Humpback Mountain, North Slopes

Another Angle on the Hump

While I was gone in Alaska, Winter 2.0 arrived back home and dropped a few feet of light snow down to 1000 ft. So naturally, upon my return, Logan and I decided there might be a good window to ski the North Slopes of Humpback Mountain down to the Palouse to Cascades Trail. There was a mix of wind and sun effect, so some sheltered north slopes seemed like the best move.

One could approach the north slopes from the bottom, but we decided to climb the Snowshed Face, traverse to the summit of Humpback, and drop in from the top. This meant we would only have to skin the P2C Trail one way instead of both ways.

The Snowshed Face was vastly changed from when I skied it a few weeks ago in perfect powder. Strong easterly winds had hammered the face and it was stripped down to ice up high. The temperamental spring weather had started a blizzard around us. Logan and I did not say anything, but I think both of us were questioning our decision to come out.

Windy afternoon on the Snowshed Face.

As we began the traverse over to the true summit, the clouds parted and we began to get some filtered sunshine, although snowflakes were falling softly. The winds died down and it became much more peaceful. My stoke started to rise.

Views of Silver and Humpback Creek.
Skinning along towards the true summit.
Beautiful convective clouds passing by.

Humpback has wonderful views of the I90 Corridor. The passing clouds and thunderstorm cells made for dramatic lighting.

Looking down the I90 Corridor from the summit.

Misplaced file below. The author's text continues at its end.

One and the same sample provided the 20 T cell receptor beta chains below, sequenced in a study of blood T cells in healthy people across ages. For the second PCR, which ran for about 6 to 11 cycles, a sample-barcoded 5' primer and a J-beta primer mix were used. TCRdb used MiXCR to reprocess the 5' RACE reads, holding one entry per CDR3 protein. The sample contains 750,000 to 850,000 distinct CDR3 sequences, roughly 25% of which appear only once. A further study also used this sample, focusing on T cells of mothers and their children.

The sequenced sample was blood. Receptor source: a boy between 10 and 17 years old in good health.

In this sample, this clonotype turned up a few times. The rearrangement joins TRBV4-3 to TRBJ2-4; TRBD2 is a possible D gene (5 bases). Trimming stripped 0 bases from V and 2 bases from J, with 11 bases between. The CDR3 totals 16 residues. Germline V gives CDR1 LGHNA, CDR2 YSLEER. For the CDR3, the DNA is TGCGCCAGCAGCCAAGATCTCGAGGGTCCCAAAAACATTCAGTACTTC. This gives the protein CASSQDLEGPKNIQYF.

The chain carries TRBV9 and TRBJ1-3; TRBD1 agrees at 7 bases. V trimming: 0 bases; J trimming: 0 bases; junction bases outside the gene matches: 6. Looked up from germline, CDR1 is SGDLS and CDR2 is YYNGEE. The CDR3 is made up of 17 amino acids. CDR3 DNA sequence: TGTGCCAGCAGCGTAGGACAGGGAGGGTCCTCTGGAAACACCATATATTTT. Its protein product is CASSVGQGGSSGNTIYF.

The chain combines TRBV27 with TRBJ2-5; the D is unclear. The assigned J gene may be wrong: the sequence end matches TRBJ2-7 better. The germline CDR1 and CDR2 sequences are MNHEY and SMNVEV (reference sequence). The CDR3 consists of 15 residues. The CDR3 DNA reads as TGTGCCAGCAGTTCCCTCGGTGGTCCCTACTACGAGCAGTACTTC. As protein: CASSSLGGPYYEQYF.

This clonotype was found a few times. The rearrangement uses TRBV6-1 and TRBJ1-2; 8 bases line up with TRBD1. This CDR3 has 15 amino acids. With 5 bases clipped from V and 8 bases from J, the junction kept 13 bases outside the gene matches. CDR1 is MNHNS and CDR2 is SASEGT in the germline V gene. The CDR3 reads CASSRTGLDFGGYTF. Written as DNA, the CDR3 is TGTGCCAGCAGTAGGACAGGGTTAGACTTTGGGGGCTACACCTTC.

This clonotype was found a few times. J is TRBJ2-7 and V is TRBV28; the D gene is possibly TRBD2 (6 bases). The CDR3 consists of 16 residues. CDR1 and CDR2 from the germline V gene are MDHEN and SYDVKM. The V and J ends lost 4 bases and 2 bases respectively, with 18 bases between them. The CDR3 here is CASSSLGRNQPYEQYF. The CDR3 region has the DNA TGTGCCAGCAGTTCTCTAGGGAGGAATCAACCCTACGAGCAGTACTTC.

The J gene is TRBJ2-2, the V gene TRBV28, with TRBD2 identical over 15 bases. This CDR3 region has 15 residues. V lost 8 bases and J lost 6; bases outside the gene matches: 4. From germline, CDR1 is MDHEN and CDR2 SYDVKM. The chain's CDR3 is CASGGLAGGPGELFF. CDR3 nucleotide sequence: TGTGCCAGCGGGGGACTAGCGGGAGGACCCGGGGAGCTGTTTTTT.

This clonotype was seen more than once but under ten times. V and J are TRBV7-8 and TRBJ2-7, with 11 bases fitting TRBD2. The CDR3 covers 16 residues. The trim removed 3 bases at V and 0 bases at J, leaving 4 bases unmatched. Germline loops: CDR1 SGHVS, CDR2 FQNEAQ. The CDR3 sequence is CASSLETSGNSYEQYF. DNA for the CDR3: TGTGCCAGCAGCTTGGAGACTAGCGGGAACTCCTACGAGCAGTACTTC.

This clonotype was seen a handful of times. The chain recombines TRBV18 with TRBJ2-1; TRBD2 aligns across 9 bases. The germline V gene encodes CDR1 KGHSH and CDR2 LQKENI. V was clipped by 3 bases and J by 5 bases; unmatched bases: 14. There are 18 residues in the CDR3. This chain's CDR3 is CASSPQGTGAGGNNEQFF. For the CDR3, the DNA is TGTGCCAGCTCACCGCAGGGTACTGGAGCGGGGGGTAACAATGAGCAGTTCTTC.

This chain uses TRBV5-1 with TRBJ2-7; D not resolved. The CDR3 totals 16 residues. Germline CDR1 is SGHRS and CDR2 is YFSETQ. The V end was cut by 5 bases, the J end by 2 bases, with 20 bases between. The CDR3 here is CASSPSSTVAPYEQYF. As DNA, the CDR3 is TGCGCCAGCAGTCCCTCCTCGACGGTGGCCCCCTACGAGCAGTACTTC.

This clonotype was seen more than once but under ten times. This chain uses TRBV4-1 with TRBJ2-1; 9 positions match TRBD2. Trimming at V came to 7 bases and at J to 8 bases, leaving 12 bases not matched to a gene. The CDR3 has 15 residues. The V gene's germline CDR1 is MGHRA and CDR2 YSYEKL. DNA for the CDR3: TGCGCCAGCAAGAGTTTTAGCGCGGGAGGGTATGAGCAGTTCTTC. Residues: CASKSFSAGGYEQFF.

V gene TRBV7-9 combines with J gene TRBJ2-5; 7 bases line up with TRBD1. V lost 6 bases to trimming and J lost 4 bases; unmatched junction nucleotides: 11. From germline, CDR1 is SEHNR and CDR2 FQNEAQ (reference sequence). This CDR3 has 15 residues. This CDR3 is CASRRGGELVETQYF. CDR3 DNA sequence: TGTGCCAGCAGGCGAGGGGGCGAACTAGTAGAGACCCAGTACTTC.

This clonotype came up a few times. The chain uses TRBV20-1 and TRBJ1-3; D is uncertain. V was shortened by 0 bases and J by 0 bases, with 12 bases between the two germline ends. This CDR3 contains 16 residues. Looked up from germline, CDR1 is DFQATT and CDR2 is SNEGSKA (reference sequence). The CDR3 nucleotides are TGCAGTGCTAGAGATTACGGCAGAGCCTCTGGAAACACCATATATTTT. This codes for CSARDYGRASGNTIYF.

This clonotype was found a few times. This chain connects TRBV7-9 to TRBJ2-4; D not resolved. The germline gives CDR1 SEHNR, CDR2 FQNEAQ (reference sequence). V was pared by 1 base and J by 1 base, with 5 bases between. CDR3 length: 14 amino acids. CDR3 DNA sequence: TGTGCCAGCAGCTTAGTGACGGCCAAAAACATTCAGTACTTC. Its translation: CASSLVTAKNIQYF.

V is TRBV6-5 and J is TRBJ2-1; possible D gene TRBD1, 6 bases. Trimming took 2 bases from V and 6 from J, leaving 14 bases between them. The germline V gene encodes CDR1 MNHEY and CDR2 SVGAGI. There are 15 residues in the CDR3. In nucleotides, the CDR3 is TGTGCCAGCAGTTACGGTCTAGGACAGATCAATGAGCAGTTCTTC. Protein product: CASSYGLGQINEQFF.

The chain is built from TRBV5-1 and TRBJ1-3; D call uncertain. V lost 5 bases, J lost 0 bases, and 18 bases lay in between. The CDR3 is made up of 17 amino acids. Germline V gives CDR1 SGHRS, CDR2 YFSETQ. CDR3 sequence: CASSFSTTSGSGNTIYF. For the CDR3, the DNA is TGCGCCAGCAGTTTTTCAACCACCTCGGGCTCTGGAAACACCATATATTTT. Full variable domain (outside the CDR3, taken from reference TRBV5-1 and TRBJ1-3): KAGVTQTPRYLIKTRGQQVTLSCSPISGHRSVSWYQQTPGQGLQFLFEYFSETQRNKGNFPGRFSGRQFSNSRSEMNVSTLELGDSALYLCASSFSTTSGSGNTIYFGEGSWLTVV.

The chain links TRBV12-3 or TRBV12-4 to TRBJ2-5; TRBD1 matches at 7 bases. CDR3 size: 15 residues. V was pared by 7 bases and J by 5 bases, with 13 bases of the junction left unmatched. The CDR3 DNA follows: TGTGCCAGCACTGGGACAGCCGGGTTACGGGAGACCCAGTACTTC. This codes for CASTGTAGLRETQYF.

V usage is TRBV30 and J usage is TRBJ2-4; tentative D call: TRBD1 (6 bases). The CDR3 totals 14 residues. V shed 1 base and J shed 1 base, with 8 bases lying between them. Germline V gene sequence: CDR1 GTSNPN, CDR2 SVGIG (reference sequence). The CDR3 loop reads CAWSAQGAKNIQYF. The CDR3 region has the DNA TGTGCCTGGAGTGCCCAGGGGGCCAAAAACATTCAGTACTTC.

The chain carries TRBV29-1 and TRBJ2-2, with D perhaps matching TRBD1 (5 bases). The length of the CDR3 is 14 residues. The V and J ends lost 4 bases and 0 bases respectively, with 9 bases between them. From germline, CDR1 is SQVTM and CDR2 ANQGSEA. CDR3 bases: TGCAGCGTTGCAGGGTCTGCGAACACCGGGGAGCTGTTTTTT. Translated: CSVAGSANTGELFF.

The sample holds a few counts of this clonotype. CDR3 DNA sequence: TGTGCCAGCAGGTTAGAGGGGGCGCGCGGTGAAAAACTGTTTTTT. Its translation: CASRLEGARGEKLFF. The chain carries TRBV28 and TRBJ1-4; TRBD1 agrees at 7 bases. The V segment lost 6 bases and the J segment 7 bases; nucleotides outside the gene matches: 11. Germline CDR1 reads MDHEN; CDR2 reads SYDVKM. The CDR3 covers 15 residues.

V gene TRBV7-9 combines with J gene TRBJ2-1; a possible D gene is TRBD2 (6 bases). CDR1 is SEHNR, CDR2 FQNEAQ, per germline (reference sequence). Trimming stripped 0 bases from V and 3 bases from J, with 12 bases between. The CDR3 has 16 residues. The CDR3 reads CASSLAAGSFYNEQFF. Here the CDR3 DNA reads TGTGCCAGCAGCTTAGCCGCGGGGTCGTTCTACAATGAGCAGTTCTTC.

Logan with Silver behind.
Duke and Duchess of Kent and McClellan Butte.

To access the north slopes, we started briefly down the northwest ridge before crossing onto the north side. The west face of Humpback is an incredible corn run in the spring as the Hansen Creek Road melts out. That was the first line on Humpback that I skied, the one that began the Humpback obsession.

Logan drops onto the north slopes.

The bulk of the storm fell nearly five days prior, but the snow was still nice settled powder on the northern aspect. On satellite imagery, the spacing of the trees looked enticing and indeed it was perfect.

Easy powder with Granite beyond.

We enjoyed a long, high quality run through glades and open lanes. The terrain back here is quite vast and surprisingly open. The snow stayed good all the way down to 2800 ft, where there was finally some sun affect in open low angle meadows. The final 50 ft to the P2C was a bit thin, but we managed to keep our skis on for the entire descent!

Logan looking bike like “how did we ski that?”

At this spot, there is a culvert that goes beneath the P2C trail. It appeared to be filled with ice and might “go”. So I took a closer look.

Journey to another dimension…

There was a thin layer of ice on the bottom, allowing me to scoot along on my skis. I bid farewell to Logan and disappeared into the darkness.

See you on the other side!

I popped out on the other side, finding a nice pillowed creek bed that led down towards Tinkham Road. When there is more snow, I will have to come back for the complete descent of the Humpback north slopes!

Logan and I skinned a little over a mile east on the P2C before skiing back to the Lake Annette Sno-Park via the old logging road.

This was a very fun, chill afternoon ticking off my third line on Humpback! Humpback is my favorite mountain to ski near Snoqualmie with its big open slopes, but the north slopes had a different character than the others, with beautifully spaced trees. They are definitely worth visiting when the snow is good!

A map of our route.


  • This tour was 7 miles and 3700 ft gain.
  • You can also enter the north bowl from a saddle just northeast of the true summit of Humpback.

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